three songs and one habit – writing 101, day three

i will remember you – skid row as performed by the ataris

i can’t actually listen to this song anymore. i don’t even listen to radio stations where there is a chance this song might come on. sure, it’s been over four years but music has a way of cutting deep. not as deep as smell. no, grilled cheese with bacon and honey burt’s bees cause a knee jerk gag reflex tied to a life altering voice mail and chapped ventilator lips. go ahead, be mad at me. the first words every girl wants to hear from the boy waking up from a coma. a coma induced by a perfectly executed suicide attempt. perfectly executed, not completed. thank goodness for voicemail. thank goodness for voicemails with song lyrics (were there song lyrics – i can’t remember? though there must’ve been. there were always song lyrics). thank goodness for voicemails as suicide notes, labored breathing, final goodbyes, final blame. final. final. twenty two calls and i turned my phone off. twenty two phone calls and two hours since the power button was pressed that the voicemail came through. two hours of silence. two hours of a heart barely beating, sluggishly pushing the last bits of oxygenated blood through veins and vessels. thank god for voicemails. four years later and the song still haunts me. sometimes i wake up to the sound of pouring rain, washed away a dream of you. and by dream, i mean nightmare. of grilled cheese with bacon and honey burt’s bees.

you are my sunshine – as performed by my father

my dad almost died when i was eleven. he had a twenty five percent chance of beating the cancer surrounding his lymph nodes and crawling up the sides of his neck. found like an egg in a nest on my mom’s patio one evening after dropping me off. i was sitting on the concrete. they were touching. divorced, they never touched. it was nice to see. twenty five percent. a fighting chance, but not much of one. i’m not really sure how he did it. there was one night deep into his sickness when they called in the family. he was too sick, too think, couldn’t make it home from chemo. or something. the majority of that year is darkness and fuzz. but i remember my mom being on the phone with the doctors and refusing to go to the hospital. she wouldn’t bring me. i think i begged. she wouldn’t let me go. i remember my dad telling me years later that not being able to say goodbye to me was the thing that kept him going. i’m tired of saving men’s lives.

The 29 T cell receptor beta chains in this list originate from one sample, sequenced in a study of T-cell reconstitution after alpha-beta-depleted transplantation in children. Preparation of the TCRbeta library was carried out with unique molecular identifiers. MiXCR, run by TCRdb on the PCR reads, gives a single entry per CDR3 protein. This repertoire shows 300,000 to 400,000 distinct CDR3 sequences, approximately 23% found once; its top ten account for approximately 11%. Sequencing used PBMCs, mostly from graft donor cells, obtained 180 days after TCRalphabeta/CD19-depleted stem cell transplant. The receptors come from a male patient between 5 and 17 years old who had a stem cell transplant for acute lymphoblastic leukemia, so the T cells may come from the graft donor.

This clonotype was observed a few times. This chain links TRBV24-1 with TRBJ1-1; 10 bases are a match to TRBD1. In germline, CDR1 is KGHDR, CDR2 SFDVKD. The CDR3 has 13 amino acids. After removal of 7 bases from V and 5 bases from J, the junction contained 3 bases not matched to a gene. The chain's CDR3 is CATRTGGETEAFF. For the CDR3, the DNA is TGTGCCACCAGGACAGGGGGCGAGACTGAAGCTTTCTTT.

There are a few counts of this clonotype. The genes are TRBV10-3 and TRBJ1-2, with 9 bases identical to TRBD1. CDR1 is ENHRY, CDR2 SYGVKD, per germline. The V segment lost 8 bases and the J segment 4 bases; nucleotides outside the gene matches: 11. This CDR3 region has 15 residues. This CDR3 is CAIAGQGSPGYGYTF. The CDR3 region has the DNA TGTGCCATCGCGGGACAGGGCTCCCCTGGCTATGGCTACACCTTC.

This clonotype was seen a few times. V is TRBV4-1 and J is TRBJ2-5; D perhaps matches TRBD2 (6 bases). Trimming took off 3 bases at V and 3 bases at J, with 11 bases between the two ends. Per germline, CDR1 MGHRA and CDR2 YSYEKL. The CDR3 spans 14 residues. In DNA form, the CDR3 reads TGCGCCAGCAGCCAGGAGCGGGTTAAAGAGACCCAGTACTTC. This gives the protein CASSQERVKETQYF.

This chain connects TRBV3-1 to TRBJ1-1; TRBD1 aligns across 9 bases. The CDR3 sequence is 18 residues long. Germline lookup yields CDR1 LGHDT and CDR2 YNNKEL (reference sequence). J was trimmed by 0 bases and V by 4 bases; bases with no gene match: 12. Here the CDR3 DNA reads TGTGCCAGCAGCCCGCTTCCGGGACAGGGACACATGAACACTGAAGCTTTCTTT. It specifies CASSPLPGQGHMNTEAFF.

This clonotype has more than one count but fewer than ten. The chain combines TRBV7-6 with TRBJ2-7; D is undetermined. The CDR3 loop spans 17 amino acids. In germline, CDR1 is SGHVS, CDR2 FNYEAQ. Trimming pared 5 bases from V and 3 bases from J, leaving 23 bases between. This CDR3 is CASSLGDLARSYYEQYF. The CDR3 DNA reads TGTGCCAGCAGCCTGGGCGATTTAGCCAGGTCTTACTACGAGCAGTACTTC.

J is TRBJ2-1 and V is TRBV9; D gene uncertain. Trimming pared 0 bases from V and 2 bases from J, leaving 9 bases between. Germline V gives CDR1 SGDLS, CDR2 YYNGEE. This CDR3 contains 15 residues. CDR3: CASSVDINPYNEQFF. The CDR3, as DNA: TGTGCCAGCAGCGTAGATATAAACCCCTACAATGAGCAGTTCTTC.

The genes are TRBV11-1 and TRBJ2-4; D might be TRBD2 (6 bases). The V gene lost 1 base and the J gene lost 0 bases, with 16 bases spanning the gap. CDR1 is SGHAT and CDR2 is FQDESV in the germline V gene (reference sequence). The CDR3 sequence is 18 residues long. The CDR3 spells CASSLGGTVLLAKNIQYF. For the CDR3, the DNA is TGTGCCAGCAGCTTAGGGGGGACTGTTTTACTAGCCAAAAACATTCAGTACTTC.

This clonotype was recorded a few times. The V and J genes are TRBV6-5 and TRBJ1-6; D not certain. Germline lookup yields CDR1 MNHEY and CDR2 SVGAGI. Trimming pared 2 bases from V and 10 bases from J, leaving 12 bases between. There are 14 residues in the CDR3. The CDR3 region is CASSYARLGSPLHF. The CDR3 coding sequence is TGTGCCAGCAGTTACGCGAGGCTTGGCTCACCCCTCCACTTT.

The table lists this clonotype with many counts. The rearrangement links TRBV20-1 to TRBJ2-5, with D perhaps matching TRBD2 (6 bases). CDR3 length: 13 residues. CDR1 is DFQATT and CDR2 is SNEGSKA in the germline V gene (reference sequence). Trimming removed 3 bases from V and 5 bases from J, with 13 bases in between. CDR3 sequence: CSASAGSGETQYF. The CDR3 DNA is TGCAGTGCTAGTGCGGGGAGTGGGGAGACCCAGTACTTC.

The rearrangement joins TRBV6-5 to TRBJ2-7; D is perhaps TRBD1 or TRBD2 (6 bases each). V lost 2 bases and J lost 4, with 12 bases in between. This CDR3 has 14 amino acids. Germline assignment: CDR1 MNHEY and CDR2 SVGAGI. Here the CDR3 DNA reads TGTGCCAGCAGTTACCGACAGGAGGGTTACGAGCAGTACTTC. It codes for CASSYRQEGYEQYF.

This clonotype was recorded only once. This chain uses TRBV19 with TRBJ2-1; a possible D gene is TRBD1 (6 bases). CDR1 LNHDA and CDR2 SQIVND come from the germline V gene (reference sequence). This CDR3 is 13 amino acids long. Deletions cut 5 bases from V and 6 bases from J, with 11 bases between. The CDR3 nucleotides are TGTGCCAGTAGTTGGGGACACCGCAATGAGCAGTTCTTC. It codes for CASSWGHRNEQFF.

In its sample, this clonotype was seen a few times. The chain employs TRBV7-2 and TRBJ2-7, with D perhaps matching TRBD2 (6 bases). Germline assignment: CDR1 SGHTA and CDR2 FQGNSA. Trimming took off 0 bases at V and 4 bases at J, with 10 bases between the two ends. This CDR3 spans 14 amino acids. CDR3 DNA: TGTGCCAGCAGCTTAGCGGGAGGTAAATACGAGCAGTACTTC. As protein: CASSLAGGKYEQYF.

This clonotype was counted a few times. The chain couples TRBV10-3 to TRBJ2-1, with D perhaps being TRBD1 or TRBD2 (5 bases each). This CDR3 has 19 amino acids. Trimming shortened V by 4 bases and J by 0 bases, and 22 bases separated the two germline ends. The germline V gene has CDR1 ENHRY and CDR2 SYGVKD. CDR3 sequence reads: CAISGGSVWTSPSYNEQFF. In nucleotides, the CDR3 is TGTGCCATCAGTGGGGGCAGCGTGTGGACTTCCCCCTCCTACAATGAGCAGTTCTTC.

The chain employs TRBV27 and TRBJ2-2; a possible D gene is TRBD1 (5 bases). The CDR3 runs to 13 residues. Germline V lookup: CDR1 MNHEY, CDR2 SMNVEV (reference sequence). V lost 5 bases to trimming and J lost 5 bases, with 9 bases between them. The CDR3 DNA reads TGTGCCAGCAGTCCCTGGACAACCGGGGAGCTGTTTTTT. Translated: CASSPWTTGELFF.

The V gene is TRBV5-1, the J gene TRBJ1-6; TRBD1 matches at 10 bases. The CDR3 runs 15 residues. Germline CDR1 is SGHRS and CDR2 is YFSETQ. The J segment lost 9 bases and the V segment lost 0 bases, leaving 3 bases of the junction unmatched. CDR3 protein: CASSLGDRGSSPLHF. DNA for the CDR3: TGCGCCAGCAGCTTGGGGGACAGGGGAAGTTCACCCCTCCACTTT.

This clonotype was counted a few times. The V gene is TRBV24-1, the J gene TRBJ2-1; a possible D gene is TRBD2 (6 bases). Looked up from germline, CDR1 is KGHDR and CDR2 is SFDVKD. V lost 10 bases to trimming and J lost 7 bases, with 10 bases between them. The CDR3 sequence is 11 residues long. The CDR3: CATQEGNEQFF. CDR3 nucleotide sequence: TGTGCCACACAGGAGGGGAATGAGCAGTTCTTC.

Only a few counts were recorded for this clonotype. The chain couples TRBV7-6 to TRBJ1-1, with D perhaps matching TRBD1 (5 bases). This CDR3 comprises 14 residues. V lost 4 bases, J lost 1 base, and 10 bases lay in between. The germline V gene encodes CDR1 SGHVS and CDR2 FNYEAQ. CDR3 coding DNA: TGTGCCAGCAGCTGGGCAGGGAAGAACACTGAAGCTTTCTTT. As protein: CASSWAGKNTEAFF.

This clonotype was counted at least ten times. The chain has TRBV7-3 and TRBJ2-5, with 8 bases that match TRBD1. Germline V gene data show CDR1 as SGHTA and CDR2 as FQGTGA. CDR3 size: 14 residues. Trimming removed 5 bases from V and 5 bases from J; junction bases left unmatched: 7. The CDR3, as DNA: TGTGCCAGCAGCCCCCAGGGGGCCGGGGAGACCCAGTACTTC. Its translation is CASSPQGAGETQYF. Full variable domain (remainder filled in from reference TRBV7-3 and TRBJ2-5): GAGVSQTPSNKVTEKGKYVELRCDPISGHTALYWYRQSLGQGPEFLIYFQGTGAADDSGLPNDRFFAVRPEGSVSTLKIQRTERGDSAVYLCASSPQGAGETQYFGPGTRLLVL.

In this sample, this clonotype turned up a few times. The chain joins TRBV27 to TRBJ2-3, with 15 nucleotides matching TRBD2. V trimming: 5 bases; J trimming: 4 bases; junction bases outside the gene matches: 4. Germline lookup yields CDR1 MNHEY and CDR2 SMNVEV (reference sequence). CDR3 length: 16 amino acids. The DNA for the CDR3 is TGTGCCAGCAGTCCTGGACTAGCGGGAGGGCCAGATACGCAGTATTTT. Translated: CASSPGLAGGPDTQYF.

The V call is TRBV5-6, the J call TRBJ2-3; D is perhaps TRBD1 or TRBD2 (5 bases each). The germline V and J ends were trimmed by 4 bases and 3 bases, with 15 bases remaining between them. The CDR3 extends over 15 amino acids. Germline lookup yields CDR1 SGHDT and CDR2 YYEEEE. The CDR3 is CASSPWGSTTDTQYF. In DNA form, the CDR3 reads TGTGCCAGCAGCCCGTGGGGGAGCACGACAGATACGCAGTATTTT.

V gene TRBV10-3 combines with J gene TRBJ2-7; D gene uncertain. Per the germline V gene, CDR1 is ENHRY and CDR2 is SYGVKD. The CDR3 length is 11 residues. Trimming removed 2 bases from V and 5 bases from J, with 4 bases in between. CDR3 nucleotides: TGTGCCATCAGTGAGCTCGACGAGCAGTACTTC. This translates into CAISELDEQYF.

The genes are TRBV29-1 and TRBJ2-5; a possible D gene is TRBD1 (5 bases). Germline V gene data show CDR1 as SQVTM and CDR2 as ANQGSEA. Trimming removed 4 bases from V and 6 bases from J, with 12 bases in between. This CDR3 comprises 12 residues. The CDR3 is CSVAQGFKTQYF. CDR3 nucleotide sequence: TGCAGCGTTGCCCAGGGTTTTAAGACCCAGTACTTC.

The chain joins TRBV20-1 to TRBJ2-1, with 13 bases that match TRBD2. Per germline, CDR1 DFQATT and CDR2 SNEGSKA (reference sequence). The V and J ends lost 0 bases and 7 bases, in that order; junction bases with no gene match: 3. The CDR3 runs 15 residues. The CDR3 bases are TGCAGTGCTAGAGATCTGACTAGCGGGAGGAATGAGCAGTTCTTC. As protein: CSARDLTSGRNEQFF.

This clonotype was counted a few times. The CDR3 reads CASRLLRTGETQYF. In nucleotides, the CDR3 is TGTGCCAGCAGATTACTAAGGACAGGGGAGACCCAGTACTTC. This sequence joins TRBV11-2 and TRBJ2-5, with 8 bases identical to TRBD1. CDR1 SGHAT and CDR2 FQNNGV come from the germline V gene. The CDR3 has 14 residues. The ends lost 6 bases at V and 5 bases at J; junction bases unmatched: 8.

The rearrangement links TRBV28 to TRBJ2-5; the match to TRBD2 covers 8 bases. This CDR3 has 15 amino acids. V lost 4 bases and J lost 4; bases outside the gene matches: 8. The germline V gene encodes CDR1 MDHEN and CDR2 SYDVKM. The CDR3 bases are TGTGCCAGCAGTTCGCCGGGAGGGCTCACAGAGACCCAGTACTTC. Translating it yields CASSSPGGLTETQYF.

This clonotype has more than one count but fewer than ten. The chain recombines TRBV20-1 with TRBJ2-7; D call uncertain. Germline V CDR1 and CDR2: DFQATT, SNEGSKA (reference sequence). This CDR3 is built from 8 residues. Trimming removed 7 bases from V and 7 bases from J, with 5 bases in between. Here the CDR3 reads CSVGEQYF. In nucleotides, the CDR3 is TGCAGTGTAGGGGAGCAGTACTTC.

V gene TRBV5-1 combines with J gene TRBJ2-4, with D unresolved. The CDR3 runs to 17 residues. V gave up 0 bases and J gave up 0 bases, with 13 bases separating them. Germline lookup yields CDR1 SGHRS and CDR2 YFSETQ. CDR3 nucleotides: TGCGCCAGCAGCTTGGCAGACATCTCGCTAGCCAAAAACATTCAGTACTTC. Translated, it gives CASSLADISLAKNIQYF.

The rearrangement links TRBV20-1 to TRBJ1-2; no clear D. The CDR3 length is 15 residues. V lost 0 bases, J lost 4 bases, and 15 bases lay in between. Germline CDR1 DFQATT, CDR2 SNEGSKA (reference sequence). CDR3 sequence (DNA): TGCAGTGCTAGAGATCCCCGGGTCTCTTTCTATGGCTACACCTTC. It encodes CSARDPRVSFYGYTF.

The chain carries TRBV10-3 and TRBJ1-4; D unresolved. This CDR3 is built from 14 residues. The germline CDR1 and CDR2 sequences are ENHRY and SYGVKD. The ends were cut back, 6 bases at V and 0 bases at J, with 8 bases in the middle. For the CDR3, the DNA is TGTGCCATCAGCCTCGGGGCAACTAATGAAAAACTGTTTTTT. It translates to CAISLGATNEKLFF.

traveling soldier – the dixie chicks

i told my friend katie in high school that this was my favorite song. shocking from the girl who attempted to stage a walkout in sixth grade to protest the war in iraq. from the girl who graffitied pieces of mother theresa and quotes from ghandi on street signs. from the girl who generally cared little for the government and it’s military. but it made me cry and i loved it for that. for a teenage girl, crying didn’t come easy to me and i desperately needed that release. something about the hope, the loneliness hit me. fast forward seven years to the girl dropping off a soldier and kissing him a kiss to last a year as he patrolled the deserts of a far away land. to the girl driving away as songs of traveling soldiers play over the radio. shocking from the girl who attempted to stage a walkout in sixth grade.

thank you for reading and apologies for missing days one and two. good thing my habit is starting today (:

love always, sarah.

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